"I didn't create this. This is no one individual's fault," he said. "I'm sick. I'm semi-retired. I work three days a week and this is what I was going to make my life."
Maahs lost peanuts and sweet potatoes. He was able to get cucumbers out of the ground before Matthew.
He is just learning he won't get any money from FEMA. The federal agency advises on its website it will not offer financial assistance to business owners and farmers. FEMA does provide loan referrals.
Maahs doesn't want incur more debt. He just paid off his house two weeks ago.
"Do I want a $200,000 loan at 55 years old? No I don't," he said.
Maahs is not searching for other grants to help recoup his losses.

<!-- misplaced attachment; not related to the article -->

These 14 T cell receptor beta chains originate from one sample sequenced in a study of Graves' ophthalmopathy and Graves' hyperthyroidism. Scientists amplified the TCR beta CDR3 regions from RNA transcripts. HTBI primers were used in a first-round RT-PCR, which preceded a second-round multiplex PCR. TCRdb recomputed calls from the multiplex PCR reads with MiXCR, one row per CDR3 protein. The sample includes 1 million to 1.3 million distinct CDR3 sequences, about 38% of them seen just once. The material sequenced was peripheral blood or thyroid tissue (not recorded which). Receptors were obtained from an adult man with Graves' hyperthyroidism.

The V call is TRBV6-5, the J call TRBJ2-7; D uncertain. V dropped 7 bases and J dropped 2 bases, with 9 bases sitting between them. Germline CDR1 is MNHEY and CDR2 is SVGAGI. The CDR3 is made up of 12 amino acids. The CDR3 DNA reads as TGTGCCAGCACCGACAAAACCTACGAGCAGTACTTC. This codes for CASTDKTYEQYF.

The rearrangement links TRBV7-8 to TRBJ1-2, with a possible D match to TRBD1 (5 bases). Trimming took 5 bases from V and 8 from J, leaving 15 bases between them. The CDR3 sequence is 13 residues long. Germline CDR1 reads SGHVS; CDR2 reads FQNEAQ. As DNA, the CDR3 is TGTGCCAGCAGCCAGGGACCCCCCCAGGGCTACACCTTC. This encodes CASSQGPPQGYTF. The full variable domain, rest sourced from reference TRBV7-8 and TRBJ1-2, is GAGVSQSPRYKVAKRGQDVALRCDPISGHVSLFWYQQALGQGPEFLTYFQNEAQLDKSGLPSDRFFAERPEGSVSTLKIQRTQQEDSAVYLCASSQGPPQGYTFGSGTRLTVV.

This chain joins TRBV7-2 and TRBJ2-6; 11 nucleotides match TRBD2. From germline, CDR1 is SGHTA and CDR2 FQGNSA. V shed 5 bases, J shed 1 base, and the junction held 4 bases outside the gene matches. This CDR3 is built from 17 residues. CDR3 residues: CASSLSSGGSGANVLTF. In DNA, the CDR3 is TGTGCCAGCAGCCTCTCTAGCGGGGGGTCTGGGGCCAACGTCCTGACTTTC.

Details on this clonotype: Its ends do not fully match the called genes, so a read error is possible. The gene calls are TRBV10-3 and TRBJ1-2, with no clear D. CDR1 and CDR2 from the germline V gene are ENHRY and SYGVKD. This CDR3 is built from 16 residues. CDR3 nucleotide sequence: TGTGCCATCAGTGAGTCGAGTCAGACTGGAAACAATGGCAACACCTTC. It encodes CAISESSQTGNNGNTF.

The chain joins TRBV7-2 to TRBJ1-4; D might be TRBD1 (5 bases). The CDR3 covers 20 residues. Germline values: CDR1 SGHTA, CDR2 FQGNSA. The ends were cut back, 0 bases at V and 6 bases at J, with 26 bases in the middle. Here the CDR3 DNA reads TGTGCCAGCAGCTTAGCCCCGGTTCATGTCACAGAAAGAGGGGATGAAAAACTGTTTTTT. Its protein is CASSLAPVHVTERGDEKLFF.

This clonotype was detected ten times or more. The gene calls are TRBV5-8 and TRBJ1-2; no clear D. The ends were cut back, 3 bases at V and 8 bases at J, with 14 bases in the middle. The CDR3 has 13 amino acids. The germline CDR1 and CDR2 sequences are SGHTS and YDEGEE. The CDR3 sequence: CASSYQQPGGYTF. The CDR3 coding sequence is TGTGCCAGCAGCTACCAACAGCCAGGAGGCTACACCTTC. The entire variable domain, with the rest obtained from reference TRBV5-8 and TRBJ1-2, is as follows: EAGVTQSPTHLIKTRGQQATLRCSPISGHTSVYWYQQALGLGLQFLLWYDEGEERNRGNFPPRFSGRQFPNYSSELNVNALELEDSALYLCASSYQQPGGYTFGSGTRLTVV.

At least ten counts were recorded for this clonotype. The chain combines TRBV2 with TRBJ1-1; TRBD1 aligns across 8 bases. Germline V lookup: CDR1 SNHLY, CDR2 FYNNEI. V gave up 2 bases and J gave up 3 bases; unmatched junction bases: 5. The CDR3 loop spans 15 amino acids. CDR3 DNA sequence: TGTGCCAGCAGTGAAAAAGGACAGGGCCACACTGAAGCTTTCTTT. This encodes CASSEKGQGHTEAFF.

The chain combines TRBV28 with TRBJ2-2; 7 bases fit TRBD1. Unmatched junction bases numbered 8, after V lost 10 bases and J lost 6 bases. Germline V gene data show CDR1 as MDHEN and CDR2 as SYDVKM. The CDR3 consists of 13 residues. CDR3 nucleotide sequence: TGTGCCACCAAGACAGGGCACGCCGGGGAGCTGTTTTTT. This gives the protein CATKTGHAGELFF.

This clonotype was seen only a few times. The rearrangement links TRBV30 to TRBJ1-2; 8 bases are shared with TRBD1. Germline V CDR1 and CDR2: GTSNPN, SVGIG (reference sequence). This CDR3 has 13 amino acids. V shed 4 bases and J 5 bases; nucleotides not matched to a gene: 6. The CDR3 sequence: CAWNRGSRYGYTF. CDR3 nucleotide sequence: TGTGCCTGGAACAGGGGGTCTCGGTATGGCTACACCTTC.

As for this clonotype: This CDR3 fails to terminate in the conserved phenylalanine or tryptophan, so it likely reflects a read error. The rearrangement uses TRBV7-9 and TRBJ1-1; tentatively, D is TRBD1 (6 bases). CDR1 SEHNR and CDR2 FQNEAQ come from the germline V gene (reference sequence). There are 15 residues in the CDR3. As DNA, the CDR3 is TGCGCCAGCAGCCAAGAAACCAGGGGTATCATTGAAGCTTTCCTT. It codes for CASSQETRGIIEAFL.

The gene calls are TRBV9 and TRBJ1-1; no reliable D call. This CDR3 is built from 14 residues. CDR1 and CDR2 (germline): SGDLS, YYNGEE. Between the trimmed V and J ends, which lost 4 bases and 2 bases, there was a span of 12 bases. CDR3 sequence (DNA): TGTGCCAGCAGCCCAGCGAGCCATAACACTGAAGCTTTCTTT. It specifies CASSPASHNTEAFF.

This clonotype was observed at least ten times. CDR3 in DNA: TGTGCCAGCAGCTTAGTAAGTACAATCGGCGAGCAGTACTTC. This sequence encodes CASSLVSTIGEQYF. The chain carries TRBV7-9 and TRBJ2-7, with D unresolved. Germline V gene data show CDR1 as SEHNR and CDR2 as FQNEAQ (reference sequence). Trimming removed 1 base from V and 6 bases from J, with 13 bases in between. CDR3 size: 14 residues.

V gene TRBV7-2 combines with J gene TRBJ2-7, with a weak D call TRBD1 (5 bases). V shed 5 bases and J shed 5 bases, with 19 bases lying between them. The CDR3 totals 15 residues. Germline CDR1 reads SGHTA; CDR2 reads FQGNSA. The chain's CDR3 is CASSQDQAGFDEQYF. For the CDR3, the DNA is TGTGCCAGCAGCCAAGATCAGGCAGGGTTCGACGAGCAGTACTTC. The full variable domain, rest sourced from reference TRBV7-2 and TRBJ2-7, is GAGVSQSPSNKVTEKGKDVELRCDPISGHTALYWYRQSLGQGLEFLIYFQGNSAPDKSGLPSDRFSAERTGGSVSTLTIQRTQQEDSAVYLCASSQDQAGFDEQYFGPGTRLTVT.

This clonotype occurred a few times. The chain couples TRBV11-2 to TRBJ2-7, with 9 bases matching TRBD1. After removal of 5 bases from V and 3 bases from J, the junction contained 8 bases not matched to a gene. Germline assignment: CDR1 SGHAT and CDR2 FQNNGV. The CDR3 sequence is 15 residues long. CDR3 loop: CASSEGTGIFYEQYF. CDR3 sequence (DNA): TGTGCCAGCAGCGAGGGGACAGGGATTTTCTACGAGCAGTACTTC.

State officials can't quantify the agriculture industry's financial hit and they're not sure of the ripple effects.
The sweet potato is a big concern. North Carolina is the nation's largest producer of the crop. Officials aren't sure if there will be shortages in grocery stores this year.
Other crops ruined are cotton, soybeans, and peanuts. Those crops were in harvest when Hurricane hit. 18 percent of the peanut crop was harvested before Mathew and 35 percent of the sweet potato crop.
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